Atavism is a "recurrence of or reversion to a past style, manner, outlook, approach, or activity" or "recurrence in an organism of a trait or character typical of an ancestral form." Essentially, the idea is that he suffers from a disease that has brought back the traits of humanity's reptilian evolutionary ancestors. 

The problem is, he is still mostly human and despite the many abilities he has at his disposal, it's still almost certainly a horrible idea for him to be eating raw flesh as viewers see him do during the course of the film. It's an even worse idea to eat said meat after it's been dropped into sewage water. He isn't actually a reptile, and all of the normal health risks, such as foodborne illnesses like viruses, parasites, and toxins, will still affect him, even if his metagene might make him less susceptible than others. 

Wonder Woman and Mary Marvel really shouldn't wear skirts

The skirt has been a staple of fashion design and superhero costumes for decades, but it probably really shouldn't be worn by itself by any hero who can fly. In the DCEU, both Wonder Woman and Mary Bromfield from David Sandberg's "Shazam!" wear skirts and fly. 

Though their costume designs look great, anybody they fly over would have quite a view, and this has been commonly used by comic book artists for decades to overtly sexualize and objectify female heroes. One of the clearest examples of this trope is the depictions of the underage Supergirl in Jeph Loeb and Michael Turner's "Superman/Batman" #8 through #13. The story served as the classic Supergirl's reintroduction into the current DC Universe and featured the teenage superhero in a very revealing miniskirt. 

Now, it's certainly possible to have heroes in skirts and not use the garments to objectify the heroines. For example, the skirt can be combined with other fashion choices to render the issue moot. Melissa Benoist's original costume on "Supergirl" paired the skirt with what were essentially leggings to ensure that this was never an issue. It's also possible to simply not depict the hero in that sort of position as the DCEU has done so far with both Diana and Mary. However, it only takes one poor creative decision to mess this up, and it might be better to avoid the issue altogether.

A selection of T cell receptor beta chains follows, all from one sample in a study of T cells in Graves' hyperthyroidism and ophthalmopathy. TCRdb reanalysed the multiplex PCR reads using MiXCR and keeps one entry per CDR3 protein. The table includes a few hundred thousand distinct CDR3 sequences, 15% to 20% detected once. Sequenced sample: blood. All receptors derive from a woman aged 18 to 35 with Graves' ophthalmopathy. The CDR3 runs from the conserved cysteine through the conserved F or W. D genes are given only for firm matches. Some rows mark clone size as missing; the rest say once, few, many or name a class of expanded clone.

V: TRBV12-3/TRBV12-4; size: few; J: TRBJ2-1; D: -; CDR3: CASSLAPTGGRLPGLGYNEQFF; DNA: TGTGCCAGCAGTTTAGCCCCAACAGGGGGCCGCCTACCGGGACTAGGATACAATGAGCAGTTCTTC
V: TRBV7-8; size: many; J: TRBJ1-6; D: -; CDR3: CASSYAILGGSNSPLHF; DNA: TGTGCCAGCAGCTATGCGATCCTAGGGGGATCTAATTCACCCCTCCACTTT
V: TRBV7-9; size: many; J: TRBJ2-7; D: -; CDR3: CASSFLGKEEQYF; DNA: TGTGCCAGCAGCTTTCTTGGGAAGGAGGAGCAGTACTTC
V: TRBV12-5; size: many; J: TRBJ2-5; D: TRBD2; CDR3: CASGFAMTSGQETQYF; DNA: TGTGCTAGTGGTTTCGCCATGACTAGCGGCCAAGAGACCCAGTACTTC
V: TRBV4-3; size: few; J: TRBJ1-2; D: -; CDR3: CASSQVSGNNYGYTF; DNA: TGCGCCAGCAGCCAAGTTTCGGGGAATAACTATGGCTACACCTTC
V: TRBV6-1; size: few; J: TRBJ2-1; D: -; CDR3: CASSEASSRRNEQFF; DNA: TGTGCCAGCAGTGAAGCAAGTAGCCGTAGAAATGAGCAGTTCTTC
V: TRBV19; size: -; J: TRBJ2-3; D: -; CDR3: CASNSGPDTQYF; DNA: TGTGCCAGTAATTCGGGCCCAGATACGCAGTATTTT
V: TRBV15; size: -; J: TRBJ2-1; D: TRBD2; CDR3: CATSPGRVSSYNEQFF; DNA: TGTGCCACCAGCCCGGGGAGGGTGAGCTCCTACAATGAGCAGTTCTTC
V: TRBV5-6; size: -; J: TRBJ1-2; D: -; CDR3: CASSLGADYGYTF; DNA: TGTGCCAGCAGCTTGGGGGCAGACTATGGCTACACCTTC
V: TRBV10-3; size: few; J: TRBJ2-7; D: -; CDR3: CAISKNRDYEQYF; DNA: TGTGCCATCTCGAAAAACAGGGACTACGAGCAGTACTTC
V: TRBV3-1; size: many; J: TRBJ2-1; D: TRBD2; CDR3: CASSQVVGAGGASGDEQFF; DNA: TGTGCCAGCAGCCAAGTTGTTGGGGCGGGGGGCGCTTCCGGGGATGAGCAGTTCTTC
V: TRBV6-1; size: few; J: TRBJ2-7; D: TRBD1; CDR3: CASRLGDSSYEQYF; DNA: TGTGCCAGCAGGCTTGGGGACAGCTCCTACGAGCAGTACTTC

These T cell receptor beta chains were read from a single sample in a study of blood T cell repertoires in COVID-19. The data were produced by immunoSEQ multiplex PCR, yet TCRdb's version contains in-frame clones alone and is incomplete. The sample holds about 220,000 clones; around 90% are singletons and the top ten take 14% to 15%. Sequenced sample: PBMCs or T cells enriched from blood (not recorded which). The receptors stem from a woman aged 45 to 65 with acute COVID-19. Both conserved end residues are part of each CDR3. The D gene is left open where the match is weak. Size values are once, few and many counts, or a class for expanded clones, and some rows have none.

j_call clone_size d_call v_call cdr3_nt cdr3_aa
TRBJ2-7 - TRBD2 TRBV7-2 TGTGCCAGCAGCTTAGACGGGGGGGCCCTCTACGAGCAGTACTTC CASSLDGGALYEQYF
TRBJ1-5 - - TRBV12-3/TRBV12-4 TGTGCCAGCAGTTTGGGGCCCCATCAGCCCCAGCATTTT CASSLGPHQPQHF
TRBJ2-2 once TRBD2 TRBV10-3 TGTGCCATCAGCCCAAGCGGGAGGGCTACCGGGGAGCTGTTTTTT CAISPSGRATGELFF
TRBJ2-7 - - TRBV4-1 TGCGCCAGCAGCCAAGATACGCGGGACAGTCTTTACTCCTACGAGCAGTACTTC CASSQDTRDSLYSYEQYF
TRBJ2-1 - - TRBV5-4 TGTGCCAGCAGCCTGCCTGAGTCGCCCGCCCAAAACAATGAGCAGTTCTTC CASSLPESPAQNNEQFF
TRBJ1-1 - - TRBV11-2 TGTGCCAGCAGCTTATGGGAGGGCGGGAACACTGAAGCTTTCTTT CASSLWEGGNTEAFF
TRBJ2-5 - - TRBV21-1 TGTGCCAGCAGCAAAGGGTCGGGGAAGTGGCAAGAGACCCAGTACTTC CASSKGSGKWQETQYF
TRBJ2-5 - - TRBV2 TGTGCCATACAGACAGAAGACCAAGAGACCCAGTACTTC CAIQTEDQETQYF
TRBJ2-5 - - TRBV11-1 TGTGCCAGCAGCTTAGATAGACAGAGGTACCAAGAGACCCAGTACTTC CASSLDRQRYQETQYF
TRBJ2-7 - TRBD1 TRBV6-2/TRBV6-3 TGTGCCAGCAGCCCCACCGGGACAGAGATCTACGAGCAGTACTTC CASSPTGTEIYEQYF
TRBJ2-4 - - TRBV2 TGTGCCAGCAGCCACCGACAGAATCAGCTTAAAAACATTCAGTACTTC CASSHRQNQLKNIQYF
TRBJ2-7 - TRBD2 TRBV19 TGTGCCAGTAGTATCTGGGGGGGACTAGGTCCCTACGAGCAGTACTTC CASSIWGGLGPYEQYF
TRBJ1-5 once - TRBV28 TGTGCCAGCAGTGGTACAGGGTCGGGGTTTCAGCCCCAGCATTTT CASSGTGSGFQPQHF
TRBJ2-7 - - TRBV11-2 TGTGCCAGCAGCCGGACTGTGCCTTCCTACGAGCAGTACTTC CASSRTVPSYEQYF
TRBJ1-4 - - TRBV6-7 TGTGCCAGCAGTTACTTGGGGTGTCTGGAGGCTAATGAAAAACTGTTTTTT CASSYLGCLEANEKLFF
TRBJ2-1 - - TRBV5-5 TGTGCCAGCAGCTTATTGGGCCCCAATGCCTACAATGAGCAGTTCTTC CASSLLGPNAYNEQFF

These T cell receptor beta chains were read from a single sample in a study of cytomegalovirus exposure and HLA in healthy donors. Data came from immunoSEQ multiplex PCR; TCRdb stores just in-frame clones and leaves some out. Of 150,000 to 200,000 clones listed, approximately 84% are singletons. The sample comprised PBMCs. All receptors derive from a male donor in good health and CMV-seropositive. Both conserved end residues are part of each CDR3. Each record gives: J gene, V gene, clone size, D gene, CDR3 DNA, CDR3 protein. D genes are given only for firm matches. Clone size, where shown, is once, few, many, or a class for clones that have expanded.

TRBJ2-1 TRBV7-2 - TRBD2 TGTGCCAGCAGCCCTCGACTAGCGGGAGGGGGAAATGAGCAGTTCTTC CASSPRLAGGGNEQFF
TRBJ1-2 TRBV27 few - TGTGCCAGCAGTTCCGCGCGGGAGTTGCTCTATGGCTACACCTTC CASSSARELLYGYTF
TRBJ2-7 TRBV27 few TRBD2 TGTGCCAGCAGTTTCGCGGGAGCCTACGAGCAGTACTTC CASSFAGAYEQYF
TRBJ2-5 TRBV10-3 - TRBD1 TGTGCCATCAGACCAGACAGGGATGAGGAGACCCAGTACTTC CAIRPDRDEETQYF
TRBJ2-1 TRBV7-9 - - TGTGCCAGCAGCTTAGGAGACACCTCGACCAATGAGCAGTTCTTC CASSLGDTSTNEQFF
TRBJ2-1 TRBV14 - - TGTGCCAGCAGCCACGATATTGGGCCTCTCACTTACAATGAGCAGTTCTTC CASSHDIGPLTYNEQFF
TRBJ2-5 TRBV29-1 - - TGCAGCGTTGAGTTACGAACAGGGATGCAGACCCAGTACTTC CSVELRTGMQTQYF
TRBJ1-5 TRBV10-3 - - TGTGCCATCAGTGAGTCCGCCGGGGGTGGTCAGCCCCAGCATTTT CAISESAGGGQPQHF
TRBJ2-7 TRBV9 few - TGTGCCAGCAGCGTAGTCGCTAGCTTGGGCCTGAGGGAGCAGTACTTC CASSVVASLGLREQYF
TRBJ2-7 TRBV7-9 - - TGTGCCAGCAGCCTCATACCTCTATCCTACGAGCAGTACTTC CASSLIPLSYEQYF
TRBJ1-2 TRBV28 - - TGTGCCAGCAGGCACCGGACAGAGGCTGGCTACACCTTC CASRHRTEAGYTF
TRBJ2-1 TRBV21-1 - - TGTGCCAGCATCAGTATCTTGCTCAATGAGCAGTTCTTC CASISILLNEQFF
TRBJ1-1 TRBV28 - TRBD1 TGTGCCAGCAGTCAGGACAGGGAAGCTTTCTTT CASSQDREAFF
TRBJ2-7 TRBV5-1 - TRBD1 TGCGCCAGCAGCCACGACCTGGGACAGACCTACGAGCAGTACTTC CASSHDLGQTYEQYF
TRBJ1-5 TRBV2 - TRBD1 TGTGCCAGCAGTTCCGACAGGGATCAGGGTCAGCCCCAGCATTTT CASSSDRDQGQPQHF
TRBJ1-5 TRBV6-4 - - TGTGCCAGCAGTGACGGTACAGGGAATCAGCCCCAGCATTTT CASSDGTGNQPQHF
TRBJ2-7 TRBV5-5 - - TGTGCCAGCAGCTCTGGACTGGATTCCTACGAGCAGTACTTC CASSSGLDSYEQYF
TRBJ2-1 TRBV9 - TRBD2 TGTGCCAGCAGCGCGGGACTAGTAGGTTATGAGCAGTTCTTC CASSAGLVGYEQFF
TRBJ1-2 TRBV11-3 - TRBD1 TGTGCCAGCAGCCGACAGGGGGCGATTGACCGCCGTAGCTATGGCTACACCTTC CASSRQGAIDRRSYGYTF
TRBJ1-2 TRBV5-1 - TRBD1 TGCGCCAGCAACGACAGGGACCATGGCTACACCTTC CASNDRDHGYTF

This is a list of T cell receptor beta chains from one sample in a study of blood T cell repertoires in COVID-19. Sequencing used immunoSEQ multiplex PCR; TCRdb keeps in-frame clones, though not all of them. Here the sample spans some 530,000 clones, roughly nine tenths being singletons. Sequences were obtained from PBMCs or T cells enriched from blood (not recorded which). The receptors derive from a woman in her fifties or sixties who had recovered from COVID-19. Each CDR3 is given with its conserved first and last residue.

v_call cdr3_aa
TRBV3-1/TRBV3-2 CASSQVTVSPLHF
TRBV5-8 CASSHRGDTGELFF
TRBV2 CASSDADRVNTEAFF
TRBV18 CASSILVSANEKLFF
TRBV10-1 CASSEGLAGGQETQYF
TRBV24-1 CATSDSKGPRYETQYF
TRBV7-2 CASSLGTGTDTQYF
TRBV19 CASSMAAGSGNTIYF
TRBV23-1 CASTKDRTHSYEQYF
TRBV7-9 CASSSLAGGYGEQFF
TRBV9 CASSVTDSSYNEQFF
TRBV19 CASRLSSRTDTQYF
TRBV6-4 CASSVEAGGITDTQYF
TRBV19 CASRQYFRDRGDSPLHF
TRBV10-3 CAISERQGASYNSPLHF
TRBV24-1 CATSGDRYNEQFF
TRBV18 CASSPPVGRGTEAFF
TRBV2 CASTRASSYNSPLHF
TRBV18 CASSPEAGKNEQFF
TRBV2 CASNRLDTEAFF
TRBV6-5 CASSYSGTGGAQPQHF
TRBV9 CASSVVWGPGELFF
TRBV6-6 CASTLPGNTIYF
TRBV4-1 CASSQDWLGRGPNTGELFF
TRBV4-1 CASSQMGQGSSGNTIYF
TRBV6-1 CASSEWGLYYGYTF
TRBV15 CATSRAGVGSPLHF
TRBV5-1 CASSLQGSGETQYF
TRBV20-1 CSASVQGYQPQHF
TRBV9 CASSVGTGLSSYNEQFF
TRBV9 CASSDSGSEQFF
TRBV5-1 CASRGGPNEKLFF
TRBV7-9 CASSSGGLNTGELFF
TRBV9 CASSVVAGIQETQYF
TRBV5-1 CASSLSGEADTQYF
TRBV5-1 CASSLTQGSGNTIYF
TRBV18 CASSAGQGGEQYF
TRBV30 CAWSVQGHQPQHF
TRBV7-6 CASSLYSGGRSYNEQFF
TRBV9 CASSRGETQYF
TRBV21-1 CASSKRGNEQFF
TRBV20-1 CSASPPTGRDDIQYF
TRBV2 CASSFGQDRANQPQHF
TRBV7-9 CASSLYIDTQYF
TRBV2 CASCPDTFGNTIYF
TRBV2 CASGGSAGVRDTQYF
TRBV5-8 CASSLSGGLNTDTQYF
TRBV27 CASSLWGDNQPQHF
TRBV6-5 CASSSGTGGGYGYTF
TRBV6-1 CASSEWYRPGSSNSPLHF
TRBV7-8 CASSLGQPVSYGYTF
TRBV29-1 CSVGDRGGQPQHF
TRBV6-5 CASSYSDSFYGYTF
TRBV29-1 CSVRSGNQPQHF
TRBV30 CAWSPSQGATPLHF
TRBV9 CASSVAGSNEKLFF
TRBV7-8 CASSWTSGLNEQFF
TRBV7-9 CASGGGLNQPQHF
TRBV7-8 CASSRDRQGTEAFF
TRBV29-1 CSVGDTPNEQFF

Superman didn't really need the team in Joss Whedon's Justice League

When "Justice League" was released in 2017, the film immediately fell under fire for a variety of criticisms. One of the most commonly overlooked issues, however, was the fact that Superman didn't really need the rest of the team to be there after they resurrected him. Though he truly would not have been able to revive himself without their help, the moment he enters the fray in the final battle is also the exact moment the conflict loses all sense of tension. 

Wonder Woman, Batman, and Aquaman can't defeat Steppenwolf; Superman flies in and easily sends him flying. The Flash is struggling to rescue a handful of civilians; Superman flies in and easily carries out entire buildings of innocents at a time. Cyborg can't separate the three Mother Boxes; Superman once again flies in and immediately pulls them apart. Even though the other members of the Justice League are there, Superman ultimately does the heavy lifting, easily accomplishes what they struggle and fail to do, and basically makes them look like personal assistants in their own movie. 

The Atlanteans in Aquaman can just talk underwater

When it came time to have Aquaman speak underwater with other Atlanteans in both Joss Whedon and Zack Snyder's versions of "Justice League," the characters took time to create an underwater pocket bubble of air before they could speak. In Zack Snyder's version specifically, they only ever communicated through water using high-pitched notes and gestures. Both versions of the story seemed to indicate that Atlanteans had no way to speak normally underwater. 

When James Wan directed 2018's "Aquaman," however, he decided to just ... have them speak underwater. Gone were the dolphin-like vocalizations and the Atlantean-made air bubbles, and in their place were Atlanteans simply speaking like normal while they swam through the earth's many oceans. 

The problem is, they never explained "how." Not only could they quite clearly not do so before, but how they could do it at all is a mystery. It is not possible to speak underwater. Sounds simply don't carry the same way they do through air. This is likely why Snyder chose to depict the Atlanteans that way in his movie, as he was going for a sort of stylistic realism in his films. Even though maintaining that for all of "Aquaman" would have been extraordinarily clunky, the fact that Atlanteans can speak underwater without issue is certainly questionable. 

Children probably weren't the best choices for magical powers in Shazam!

David Sandberg's "Shazam!" is a brilliant adaptation of the classic DC Comics fairy tale of a small boy who gets to live his dream and become a real-life superhero. It's a great story that has worked wonders across multiple mediums for nearly a century, but there is one key aspect that would likely break down in real life: children probably shouldn't be entrusted with grand cosmic power.